Students listen to a substitute teacher, Deborah Pattin, in a temporary classroom in Olympia, Wash. (Ted S. Warren/AP)

Beginning 40 years ago, a series of court rulings forced states to reallocate money for education, giving more to schools in poor neighborhoods with less in the way of local resources. Critics such as Eric Hanushek, an economist at the Hoover Institution, argued these decisions were simply "throwing money at schools."  His research found that there was little correlation between how much schools spent and how well their students performed on tests.

It's a view still held by many politicians today, including Gov. Andrew Cuomo (D-N.Y.). "We spend more than any other state in the country," he said a year ago. "It ain't about the money. It's about how you spend it — and the results."

More recent research, however, has found that when schools have more money, they are able to give their students a better education. A new study on those who went to school during the school-finance cases a few decades ago found that those who attended districts that were affected by the rulings were more likely to stay in school through high school and college and are making more money today.

The authors, Kirabo Jackson and Claudia Persico of Northwestern University and Rucker Johnson of the University of California, Berkeley, released a revised draft of their as-yet-unpublished paper this week. The benefits were most obvious for students from poor families. They found that a 10 percent increase in the money available for each low-income student resulted in a 9.5 percent increase in students' earnings as adults. A public investment in schools, they wrote, returned 8.9 percent annually for a typical pupil who started kindergarten in 1980.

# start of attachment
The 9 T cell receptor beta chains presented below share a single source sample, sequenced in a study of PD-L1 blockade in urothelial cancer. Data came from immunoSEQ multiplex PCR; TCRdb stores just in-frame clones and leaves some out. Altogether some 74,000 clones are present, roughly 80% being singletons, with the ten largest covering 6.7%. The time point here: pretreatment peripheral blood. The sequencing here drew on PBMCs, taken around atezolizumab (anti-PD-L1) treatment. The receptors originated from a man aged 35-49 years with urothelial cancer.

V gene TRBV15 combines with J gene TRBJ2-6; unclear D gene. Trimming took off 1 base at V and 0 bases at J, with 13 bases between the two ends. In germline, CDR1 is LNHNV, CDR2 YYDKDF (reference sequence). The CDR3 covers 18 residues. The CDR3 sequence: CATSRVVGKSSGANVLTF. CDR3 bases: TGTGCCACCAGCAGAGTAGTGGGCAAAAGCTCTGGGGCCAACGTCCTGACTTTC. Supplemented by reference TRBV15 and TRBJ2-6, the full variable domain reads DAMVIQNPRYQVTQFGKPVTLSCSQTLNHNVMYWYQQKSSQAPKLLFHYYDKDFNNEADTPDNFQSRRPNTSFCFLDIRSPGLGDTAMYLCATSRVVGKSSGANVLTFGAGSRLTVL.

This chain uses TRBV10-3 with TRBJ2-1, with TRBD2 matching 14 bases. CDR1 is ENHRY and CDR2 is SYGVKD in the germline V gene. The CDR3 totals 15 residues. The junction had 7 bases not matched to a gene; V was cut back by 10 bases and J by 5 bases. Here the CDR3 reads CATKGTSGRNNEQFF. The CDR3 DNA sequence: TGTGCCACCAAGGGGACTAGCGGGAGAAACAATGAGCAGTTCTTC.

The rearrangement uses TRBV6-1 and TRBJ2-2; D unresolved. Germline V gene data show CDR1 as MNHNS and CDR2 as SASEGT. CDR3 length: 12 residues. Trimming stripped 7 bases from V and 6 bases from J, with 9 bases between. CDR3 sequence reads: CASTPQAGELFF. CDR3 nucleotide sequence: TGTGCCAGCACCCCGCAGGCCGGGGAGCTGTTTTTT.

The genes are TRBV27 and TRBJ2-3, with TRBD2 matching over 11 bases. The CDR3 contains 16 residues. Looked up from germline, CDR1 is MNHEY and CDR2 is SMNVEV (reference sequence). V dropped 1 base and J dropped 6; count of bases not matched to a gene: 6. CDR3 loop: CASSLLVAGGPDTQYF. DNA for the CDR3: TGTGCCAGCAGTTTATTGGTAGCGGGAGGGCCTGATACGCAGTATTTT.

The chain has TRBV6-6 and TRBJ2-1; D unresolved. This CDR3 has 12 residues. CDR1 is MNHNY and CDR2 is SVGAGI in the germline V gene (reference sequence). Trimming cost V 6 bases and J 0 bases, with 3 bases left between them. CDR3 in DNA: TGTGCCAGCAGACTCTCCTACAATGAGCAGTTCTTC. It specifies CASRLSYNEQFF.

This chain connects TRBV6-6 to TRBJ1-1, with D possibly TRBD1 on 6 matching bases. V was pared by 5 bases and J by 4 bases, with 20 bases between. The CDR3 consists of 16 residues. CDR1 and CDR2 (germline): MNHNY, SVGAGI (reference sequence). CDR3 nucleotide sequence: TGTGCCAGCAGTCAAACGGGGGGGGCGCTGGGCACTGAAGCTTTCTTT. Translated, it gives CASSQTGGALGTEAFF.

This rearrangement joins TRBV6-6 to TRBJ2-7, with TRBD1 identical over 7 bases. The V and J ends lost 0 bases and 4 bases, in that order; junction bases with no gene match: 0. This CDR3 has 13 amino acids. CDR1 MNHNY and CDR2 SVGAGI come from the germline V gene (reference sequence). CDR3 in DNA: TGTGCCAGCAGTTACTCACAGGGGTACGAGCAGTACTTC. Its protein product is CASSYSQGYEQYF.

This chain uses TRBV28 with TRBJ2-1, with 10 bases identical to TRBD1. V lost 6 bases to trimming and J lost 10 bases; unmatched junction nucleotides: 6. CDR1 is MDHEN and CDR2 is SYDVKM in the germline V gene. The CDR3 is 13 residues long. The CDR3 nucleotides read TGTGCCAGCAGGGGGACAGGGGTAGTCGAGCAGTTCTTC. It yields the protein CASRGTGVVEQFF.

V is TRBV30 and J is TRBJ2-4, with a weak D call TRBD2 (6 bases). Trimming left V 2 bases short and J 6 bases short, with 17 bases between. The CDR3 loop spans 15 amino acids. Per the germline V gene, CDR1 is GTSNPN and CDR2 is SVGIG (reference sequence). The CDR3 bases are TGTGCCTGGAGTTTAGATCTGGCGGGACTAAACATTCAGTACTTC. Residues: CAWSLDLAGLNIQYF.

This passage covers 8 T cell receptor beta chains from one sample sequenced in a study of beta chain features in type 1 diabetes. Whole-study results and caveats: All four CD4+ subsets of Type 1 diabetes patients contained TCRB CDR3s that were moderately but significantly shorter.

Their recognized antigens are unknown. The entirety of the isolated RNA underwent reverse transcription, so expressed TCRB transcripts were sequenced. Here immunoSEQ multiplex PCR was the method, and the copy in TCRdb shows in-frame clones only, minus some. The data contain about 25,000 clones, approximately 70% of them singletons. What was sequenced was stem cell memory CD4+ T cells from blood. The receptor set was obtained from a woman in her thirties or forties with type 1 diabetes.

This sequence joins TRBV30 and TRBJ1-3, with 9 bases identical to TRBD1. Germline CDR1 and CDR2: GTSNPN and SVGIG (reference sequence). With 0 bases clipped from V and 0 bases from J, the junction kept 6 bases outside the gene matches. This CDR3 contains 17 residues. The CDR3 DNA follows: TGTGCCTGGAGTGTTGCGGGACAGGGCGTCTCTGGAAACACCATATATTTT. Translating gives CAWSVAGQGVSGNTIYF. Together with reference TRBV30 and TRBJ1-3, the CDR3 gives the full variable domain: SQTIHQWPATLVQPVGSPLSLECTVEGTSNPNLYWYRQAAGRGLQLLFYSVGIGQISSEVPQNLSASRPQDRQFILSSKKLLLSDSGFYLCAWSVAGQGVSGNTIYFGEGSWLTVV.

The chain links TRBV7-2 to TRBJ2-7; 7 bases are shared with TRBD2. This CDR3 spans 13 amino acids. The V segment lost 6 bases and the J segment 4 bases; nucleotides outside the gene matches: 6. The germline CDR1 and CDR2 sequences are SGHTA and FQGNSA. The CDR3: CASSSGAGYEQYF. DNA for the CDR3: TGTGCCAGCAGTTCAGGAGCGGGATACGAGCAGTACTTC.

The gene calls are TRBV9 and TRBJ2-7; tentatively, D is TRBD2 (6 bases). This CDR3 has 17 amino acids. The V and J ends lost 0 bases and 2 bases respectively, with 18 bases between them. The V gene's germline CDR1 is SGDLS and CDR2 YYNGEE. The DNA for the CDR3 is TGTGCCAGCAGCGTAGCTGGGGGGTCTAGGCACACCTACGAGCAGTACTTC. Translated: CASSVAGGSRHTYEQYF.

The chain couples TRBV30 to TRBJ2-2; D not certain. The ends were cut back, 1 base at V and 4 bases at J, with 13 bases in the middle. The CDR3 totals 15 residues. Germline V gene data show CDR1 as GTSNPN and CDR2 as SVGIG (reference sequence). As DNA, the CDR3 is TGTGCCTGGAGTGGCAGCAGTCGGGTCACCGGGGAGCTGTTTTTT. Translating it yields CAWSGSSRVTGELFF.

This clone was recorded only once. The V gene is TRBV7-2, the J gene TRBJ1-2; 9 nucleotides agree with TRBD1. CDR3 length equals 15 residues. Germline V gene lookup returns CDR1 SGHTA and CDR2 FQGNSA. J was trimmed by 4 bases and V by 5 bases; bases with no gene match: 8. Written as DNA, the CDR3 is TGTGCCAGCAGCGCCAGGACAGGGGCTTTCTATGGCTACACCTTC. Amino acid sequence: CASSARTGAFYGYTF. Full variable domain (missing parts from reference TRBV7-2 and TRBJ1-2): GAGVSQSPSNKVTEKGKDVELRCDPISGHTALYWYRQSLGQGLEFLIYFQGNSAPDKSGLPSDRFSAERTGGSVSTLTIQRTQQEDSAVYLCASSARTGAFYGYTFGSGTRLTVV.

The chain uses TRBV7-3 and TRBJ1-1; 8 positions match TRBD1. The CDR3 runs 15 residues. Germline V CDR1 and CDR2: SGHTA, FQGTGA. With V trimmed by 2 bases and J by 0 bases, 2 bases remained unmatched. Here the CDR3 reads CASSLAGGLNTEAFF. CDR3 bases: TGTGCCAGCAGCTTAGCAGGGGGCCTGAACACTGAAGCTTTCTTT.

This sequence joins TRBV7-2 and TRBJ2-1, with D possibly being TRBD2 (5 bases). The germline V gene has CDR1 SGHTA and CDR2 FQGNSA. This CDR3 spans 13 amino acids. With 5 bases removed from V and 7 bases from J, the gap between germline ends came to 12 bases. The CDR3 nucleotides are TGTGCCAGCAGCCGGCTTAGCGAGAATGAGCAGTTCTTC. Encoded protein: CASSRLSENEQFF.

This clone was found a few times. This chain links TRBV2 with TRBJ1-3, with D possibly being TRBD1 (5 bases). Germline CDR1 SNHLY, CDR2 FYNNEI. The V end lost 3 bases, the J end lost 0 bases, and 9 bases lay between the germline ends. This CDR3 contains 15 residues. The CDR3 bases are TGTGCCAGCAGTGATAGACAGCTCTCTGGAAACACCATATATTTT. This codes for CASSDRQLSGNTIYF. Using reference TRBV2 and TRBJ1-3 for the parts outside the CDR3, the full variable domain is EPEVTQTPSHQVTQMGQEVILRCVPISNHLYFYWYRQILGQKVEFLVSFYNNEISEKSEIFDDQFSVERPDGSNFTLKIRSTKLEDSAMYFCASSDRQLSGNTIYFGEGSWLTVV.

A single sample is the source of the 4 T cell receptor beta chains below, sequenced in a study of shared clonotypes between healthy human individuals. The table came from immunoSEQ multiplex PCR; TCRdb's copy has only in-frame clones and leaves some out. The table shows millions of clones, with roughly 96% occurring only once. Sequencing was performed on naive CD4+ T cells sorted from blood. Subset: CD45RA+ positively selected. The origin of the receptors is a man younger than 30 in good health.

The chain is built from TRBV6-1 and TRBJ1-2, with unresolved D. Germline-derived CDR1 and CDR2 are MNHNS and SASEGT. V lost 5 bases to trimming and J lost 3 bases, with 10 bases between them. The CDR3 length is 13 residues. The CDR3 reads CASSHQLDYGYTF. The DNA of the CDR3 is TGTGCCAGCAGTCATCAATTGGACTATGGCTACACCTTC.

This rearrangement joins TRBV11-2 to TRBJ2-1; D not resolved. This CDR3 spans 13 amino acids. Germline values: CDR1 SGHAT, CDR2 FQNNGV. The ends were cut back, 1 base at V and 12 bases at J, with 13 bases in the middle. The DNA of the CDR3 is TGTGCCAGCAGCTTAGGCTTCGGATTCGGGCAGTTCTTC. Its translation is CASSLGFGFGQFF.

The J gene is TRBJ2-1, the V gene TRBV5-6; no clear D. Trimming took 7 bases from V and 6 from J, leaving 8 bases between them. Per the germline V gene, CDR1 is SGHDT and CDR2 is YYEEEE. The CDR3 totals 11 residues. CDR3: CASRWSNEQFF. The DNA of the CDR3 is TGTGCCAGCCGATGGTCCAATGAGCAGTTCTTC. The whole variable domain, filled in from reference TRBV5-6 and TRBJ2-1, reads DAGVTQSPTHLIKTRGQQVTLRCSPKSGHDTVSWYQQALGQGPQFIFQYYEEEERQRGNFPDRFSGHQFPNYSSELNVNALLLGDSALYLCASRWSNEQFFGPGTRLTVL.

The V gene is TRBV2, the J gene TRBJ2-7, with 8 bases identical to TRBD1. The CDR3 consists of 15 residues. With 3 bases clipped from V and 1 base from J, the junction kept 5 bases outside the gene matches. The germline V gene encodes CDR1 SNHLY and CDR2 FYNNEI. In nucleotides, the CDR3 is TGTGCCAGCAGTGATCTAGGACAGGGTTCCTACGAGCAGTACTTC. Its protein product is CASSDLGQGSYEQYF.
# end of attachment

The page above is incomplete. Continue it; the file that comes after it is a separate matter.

The findings are evidence that public schooling can be a way for children who grow up in poverty to overcome their circumstances, Johnson argued.

"Those increases in instructional expenditures proved to have large dividends, significant economic returns, in the lives of these children," he said. "We're always searching for what can break that cycle of poverty from one generation to the next."

The study used data on incomes for 15,353 people. The oldest subjects will turn 60 this year.

"What I like about this study is that the authors didn't shy away from proving what many of us consider the obvious," wrote Bruce Baker, a professor at Rutgers University and an expert on school funding, in an email. "If you have it, you can spend it, and if you don't you can't."

As for why his group came to a different conclusion than the one reached by Hanushek and other skeptics, Johnson suggested that earlier efforts to find a a connection between school spending and results were simply confounded by the range of factors that affect the kinds of adults that kids become. Lawmakers send additional money to poor districts, but just because their students don't do as well as those in affluent districts doesn't mean that the money was wasted.

The group used the series court rulings to compare students from otherwise similar circumstances in different places around the country, some of whom attended schools where funding was increased, and others who did not.

Another explanation could be that the benefits of a better education might not become apparent for decades. Johnson said that the difference in earnings was more pronounced for adults in their prime, not for younger adults.

Still, the authors don't advocate simply throwing money at the problem of education, either. "Money matters, but it matters how it's spent," said Jackson of Northwestern.

The group found that the increased funding had the greatest effect if it was used to raise teachers' salaries, reduce class sizes or lengthen the school year. That conclusion accords with other research finding that better teachers can have profound effects on how much students learn, since the schools with the smallest classes and the highest salaries can attract the most talented instructors.